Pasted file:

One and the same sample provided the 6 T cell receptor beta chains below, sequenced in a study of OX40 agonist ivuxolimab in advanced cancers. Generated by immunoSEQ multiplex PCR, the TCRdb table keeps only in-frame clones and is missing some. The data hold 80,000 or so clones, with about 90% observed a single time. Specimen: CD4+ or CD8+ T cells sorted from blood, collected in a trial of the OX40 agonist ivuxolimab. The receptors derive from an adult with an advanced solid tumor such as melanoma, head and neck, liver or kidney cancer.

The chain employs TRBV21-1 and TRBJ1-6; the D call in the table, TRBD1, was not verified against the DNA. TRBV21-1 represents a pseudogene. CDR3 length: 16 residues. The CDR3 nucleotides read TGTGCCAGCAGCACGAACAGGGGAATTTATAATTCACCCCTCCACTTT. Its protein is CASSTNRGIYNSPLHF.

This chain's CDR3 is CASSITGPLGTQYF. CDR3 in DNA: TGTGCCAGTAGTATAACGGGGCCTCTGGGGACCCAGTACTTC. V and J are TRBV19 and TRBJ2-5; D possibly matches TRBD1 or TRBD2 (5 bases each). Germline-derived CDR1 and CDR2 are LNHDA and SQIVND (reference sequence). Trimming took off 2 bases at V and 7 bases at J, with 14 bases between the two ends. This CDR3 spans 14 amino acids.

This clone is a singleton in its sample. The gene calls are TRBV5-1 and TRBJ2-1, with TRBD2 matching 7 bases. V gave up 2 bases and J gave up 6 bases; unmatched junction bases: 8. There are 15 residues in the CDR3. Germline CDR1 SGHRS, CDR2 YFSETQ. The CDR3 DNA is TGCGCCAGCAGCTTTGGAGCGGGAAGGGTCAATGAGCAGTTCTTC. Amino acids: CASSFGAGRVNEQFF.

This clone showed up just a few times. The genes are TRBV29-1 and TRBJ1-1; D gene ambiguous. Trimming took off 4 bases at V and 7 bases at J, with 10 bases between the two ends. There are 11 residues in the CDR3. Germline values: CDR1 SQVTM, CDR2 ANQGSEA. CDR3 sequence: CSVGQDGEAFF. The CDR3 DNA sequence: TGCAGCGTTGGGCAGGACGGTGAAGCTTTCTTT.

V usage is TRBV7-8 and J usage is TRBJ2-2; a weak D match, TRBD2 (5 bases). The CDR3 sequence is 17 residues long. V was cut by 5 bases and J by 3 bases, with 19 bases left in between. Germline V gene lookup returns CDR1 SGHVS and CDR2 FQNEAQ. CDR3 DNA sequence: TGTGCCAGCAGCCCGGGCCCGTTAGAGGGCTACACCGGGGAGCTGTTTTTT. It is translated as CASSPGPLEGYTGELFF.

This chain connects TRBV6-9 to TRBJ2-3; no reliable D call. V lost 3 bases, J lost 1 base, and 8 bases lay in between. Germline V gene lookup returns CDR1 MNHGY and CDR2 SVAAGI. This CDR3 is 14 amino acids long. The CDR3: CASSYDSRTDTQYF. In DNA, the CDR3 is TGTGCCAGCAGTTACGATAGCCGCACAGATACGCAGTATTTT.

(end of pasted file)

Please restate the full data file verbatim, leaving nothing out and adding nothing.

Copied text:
One and the same sample provided the 6 T cell receptor beta chains below, sequenced in a study of OX40 agonist ivuxolimab in advanced cancers. Generated by immunoSEQ multiplex PCR, the TCRdb table keeps only in-frame clones and is missing some. The data hold 80,000 or so clones, with about 90% observed a single time. Specimen: CD4+ or CD8+ T cells sorted from blood, collected in a trial of the OX40 agonist ivuxolimab. The receptors derive from an adult with an advanced solid tumor such as melanoma, head and neck, liver or kidney cancer.

The chain employs TRBV21-1 and TRBJ1-6; the D call in the table, TRBD1, was not verified against the DNA. TRBV21-1 represents a pseudogene. CDR3 length: 16 residues. The CDR3 nucleotides read TGTGCCAGCAGCACGAACAGGGGAATTTATAATTCACCCCTCCACTTT. Its protein is CASSTNRGIYNSPLHF.

This chain's CDR3 is CASSITGPLGTQYF. CDR3 in DNA: TGTGCCAGTAGTATAACGGGGCCTCTGGGGACCCAGTACTTC. V and J are TRBV19 and TRBJ2-5; D possibly matches TRBD1 or TRBD2 (5 bases each). Germline-derived CDR1 and CDR2 are LNHDA and SQIVND (reference sequence). Trimming took off 2 bases at V and 7 bases at J, with 14 bases between the two ends. This CDR3 spans 14 amino acids.

This clone is a singleton in its sample. The gene calls are TRBV5-1 and TRBJ2-1, with TRBD2 matching 7 bases. V gave up 2 bases and J gave up 6 bases; unmatched junction bases: 8. There are 15 residues in the CDR3. Germline CDR1 SGHRS, CDR2 YFSETQ. The CDR3 DNA is TGCGCCAGCAGCTTTGGAGCGGGAAGGGTCAATGAGCAGTTCTTC. Amino acids: CASSFGAGRVNEQFF.

This clone showed up just a few times. The genes are TRBV29-1 and TRBJ1-1; D gene ambiguous. Trimming took off 4 bases at V and 7 bases at J, with 10 bases between the two ends. There are 11 residues in the CDR3. Germline values: CDR1 SQVTM, CDR2 ANQGSEA. CDR3 sequence: CSVGQDGEAFF. The CDR3 DNA sequence: TGCAGCGTTGGGCAGGACGGTGAAGCTTTCTTT.

V usage is TRBV7-8 and J usage is TRBJ2-2; a weak D match, TRBD2 (5 bases). The CDR3 sequence is 17 residues long. V was cut by 5 bases and J by 3 bases, with 19 bases left in between. Germline V gene lookup returns CDR1 SGHVS and CDR2 FQNEAQ. CDR3 DNA sequence: TGTGCCAGCAGCCCGGGCCCGTTAGAGGGCTACACCGGGGAGCTGTTTTTT. It is translated as CASSPGPLEGYTGELFF.

This chain connects TRBV6-9 to TRBJ2-3; no reliable D call. V lost 3 bases, J lost 1 base, and 8 bases lay in between. Germline V gene lookup returns CDR1 MNHGY and CDR2 SVAAGI. This CDR3 is 14 amino acids long. The CDR3: CASSYDSRTDTQYF. In DNA, the CDR3 is TGTGCCAGCAGTTACGATAGCCGCACAGATACGCAGTATTTT.